A few weeks back, I posted all my complaints about Korea and the things that I would definitely NOT miss about living there. Despite that post, living in Seoul was a great experience and actually quite comfortable and enjoyable. Therefore, there are many things I will actually miss about living there. Allow me to elaborate on my list of the top ten things I will miss:
10. Cheap doctor visits.
In Korea, I had health insurance. In the United States, I do not. Well, not easily anyway. Korea has national health insurance but even if you didn’t have healthcare, going to the doctor or getting any kind of medical treatment is SO CHEAP. For example, do you need to go to the doctor because you have tonsillitis but it’s your first week in Korea and you don’t have health insurance yet? No problem. The visit, the medicine, and a nice shot to decrease the obscene swelling in your throat is only about $25.00. Did you catch a cold from all of the second grade kids you teach leaning all over you and touching your face 24/7? Not a problem. The visit, the medicine, oh and some extra eye drops for the conjunctivitis you also contracted will just be $11.00 with your insurance! Do you need to have SURGERY to remove something from the back of your ear that was totally your fault because you got the ear pierced and it became infected? No problems here! The visit to the doctor at a major HOSPITAL, the surgery, the bandaging, and the medicine will just be about $50.00 because half of it is covered by your insurance and oh, the whole thing is going to take about 1hr. in total.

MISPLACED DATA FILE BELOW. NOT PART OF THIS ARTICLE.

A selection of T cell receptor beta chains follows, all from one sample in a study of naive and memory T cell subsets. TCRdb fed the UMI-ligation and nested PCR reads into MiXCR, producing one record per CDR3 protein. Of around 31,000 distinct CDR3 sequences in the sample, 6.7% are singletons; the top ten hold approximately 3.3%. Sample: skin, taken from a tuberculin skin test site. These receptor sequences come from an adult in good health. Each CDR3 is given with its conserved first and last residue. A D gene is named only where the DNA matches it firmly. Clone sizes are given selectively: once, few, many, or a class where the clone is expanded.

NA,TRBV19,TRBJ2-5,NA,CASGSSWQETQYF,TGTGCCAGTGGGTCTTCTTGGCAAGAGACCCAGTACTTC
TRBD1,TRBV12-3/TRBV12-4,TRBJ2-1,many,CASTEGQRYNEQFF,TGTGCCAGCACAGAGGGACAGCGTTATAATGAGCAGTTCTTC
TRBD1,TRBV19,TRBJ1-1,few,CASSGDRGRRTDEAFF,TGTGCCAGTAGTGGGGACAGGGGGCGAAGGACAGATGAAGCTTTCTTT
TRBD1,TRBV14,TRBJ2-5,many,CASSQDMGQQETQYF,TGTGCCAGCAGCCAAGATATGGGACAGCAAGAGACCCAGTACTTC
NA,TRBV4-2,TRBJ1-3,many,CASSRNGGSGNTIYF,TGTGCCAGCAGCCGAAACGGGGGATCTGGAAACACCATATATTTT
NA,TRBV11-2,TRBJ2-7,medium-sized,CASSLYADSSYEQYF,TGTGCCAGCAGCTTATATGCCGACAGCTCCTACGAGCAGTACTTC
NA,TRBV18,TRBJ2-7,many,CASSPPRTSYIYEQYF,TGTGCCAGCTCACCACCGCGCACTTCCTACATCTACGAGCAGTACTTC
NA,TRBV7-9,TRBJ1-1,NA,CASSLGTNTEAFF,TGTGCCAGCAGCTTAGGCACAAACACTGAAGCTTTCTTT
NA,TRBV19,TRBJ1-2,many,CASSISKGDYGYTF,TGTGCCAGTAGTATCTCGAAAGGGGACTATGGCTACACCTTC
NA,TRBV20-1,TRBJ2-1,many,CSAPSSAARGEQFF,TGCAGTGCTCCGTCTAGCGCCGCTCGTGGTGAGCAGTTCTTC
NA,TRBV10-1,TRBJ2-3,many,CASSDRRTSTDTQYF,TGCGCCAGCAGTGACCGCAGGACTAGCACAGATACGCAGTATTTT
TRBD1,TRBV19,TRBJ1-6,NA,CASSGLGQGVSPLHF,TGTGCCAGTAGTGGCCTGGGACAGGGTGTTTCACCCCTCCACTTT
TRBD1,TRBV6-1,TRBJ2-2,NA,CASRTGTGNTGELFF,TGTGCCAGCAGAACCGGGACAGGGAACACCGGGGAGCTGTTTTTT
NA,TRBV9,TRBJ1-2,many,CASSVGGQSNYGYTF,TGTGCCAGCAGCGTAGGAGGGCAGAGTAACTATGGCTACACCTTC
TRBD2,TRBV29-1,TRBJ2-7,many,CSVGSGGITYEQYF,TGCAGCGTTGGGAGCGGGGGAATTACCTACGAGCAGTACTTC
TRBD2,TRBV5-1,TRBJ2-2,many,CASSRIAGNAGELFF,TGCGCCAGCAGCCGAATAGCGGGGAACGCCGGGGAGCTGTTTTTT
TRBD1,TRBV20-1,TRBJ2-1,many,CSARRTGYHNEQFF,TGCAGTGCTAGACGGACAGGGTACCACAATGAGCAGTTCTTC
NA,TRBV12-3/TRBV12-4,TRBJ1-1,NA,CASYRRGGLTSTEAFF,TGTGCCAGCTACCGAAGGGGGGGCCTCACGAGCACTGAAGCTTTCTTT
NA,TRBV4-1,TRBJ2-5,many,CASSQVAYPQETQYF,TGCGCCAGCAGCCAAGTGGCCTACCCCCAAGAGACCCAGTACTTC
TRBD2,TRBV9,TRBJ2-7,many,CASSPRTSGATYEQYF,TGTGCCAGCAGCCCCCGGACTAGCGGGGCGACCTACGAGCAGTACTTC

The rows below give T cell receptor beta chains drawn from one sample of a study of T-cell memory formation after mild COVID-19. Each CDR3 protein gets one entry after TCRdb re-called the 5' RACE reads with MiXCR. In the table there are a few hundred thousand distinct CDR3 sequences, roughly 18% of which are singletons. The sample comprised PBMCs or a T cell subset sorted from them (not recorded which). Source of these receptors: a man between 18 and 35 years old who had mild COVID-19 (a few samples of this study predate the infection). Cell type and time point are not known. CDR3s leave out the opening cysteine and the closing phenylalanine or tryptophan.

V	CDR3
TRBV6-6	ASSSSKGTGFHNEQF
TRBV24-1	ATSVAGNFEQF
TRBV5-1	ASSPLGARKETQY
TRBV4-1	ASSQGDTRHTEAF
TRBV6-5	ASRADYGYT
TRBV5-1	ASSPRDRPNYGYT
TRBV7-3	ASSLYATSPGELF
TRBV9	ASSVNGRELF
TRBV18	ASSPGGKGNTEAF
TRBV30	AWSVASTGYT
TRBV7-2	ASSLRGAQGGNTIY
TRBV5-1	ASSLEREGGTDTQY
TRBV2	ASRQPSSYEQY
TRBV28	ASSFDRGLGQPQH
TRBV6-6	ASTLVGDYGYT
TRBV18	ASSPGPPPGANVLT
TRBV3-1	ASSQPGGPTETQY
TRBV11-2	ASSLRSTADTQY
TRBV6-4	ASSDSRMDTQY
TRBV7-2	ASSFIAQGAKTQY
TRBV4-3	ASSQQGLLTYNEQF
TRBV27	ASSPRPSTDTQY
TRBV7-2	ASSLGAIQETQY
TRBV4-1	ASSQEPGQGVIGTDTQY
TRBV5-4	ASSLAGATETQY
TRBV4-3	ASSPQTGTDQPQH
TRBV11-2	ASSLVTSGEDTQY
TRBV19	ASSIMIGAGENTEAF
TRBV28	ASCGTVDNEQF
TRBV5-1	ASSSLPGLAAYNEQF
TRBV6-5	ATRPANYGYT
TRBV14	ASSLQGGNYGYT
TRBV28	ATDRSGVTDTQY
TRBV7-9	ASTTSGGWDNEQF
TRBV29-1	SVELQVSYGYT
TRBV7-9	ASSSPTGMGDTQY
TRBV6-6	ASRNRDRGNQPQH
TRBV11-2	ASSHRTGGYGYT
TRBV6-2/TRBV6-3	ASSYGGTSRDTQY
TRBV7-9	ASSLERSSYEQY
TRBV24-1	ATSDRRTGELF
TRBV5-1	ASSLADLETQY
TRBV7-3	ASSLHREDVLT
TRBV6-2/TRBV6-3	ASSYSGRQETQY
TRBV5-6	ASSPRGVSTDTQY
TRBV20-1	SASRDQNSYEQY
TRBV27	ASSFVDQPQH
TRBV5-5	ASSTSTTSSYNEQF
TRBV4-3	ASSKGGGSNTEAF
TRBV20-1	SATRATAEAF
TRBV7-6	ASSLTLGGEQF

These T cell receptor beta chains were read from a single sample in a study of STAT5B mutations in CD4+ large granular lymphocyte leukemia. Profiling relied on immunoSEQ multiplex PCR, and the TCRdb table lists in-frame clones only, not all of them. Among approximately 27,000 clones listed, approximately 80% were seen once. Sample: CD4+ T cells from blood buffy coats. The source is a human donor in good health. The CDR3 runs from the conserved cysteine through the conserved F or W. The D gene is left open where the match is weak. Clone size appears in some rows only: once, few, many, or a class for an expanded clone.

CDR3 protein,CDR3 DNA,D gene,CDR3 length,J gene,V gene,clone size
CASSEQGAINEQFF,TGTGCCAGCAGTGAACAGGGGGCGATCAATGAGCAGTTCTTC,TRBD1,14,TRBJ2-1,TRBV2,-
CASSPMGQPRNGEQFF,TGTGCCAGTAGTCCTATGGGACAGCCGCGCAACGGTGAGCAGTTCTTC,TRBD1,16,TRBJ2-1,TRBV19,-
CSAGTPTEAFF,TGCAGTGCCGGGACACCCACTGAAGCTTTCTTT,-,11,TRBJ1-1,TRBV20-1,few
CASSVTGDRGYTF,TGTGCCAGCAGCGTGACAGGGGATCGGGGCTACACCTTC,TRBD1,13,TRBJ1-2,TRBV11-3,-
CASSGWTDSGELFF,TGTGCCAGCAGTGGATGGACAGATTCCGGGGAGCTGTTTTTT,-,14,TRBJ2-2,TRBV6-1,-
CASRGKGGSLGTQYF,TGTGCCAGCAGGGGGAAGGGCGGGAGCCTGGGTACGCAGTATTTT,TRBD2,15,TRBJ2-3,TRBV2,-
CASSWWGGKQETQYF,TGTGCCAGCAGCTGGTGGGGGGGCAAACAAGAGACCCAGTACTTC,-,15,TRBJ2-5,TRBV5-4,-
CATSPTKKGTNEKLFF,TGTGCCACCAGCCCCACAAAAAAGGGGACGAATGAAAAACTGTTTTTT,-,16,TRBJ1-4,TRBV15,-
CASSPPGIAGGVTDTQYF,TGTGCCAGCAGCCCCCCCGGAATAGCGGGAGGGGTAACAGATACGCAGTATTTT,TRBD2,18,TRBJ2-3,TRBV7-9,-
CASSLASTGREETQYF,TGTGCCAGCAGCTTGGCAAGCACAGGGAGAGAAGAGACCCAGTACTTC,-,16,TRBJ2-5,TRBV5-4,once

I’m still trying to decide why I thought it was a good idea to move back stateside.
9. Walking around in flip flops in a major city and not getting black feet.
Seoul is clean. Yes, it’s still a big city and in the summer, it can be a bit smelly in some parts. But walk down the street for ten minutes in New York City in the summer and your feet will be blacker than Salem the cat. Walk down the street in Seoul for approximately 8 hours and you probably won’t even have to wash your feet (although you still should because summers in Seoul are HOT and your feet were definitely sweating if you walked around the city for 8 hours).
8. The security.
Ever heard of CCTV? Well, it’s in Korea, and it’s watching you. But it’s also watching anyone who would even think of stealing anything. Unfortunately, I got into a bad habit of just leaving my stuff around because really no one in Korea would take it. I’m not so sure if it’s due completely to all the cameras around or if it’s just in their culture, but it was nice. Being back in New York, I constantly have to remind myself that I’m not in Seoul any longer, so walking by myself down random alleyways in the dark is no longer an option. Not that I did a lot of that in Seoul, but if I wanted to I could have because no one would have bothered me.
7. Dog and Cat Cafes.
This kind of speaks for itself. Who wouldn’t want to spend an afternoon with a bunch of other peoples’ dogs to play with while sipping coffee? Who wouldn’t want to spend two hours in a cat’s paradise where 30 cats live and have one just jump on up into your lap while you have your tea? I know there is a cat cafe opening somewhere in Manhattan (if it’s not there already) but the U.S. seriously needs to take note of the cafes in Korea and get on that. I’m already having withdrawals.
6. The Seoul Subway (and transportation in general).